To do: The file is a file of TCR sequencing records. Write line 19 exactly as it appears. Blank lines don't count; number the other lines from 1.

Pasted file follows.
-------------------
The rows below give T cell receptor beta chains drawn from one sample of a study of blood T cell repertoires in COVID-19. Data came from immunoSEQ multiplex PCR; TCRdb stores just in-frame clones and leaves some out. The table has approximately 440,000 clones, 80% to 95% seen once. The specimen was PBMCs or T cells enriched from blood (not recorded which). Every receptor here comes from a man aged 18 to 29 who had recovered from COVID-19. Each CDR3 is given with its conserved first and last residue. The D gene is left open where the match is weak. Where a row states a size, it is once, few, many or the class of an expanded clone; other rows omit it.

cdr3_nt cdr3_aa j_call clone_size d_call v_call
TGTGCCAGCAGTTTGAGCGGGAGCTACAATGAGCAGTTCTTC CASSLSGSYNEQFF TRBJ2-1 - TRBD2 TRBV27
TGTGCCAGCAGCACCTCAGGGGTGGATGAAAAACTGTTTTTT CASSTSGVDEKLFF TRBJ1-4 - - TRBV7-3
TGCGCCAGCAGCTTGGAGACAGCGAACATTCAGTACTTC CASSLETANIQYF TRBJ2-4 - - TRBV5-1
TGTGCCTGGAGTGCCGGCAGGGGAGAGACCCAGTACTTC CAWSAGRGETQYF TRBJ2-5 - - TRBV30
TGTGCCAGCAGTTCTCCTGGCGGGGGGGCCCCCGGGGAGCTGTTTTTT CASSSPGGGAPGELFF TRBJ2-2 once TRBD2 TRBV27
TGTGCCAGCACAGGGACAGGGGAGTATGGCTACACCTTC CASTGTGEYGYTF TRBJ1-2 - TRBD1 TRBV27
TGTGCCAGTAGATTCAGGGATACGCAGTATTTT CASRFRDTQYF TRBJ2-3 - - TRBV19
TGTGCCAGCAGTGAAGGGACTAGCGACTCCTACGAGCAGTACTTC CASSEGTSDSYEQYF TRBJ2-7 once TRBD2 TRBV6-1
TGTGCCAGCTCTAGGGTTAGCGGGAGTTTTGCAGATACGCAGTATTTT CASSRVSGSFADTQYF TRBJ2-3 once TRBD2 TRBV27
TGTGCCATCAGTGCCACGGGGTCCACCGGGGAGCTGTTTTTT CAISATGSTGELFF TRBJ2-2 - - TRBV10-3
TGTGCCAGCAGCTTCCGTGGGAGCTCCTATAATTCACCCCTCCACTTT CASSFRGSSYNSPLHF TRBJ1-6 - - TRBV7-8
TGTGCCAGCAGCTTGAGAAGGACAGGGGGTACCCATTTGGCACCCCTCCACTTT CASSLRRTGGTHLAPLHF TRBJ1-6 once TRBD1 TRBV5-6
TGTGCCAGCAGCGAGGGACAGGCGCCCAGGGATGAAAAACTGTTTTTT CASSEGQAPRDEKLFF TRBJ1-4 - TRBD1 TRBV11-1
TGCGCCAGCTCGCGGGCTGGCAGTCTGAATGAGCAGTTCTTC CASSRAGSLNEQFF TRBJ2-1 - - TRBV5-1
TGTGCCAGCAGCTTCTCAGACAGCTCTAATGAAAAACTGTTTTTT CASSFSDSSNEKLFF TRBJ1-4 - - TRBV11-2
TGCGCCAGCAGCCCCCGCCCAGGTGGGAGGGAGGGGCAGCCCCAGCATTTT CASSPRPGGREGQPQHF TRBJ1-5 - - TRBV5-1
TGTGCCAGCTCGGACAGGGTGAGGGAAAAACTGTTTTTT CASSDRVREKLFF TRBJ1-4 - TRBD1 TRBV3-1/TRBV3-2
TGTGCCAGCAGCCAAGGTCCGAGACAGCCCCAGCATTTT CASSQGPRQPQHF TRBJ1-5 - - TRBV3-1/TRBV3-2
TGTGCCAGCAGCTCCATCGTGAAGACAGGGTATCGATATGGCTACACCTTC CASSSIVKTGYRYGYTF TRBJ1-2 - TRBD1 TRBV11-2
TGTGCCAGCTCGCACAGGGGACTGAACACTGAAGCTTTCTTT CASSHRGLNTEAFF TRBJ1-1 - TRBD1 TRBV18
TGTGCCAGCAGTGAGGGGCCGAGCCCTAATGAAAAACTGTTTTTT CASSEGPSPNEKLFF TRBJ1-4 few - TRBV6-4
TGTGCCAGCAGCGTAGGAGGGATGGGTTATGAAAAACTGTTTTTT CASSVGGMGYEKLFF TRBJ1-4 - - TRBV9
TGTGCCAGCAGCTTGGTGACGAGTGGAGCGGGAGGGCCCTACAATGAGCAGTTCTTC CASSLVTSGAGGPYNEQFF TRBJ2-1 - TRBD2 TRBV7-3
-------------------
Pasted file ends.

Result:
TGTGCCAGCTCGGACAGGGTGAGGGAAAAACTGTTTTTT CASSDRVREKLFF TRBJ1-4 - TRBD1 TRBV3-1/TRBV3-2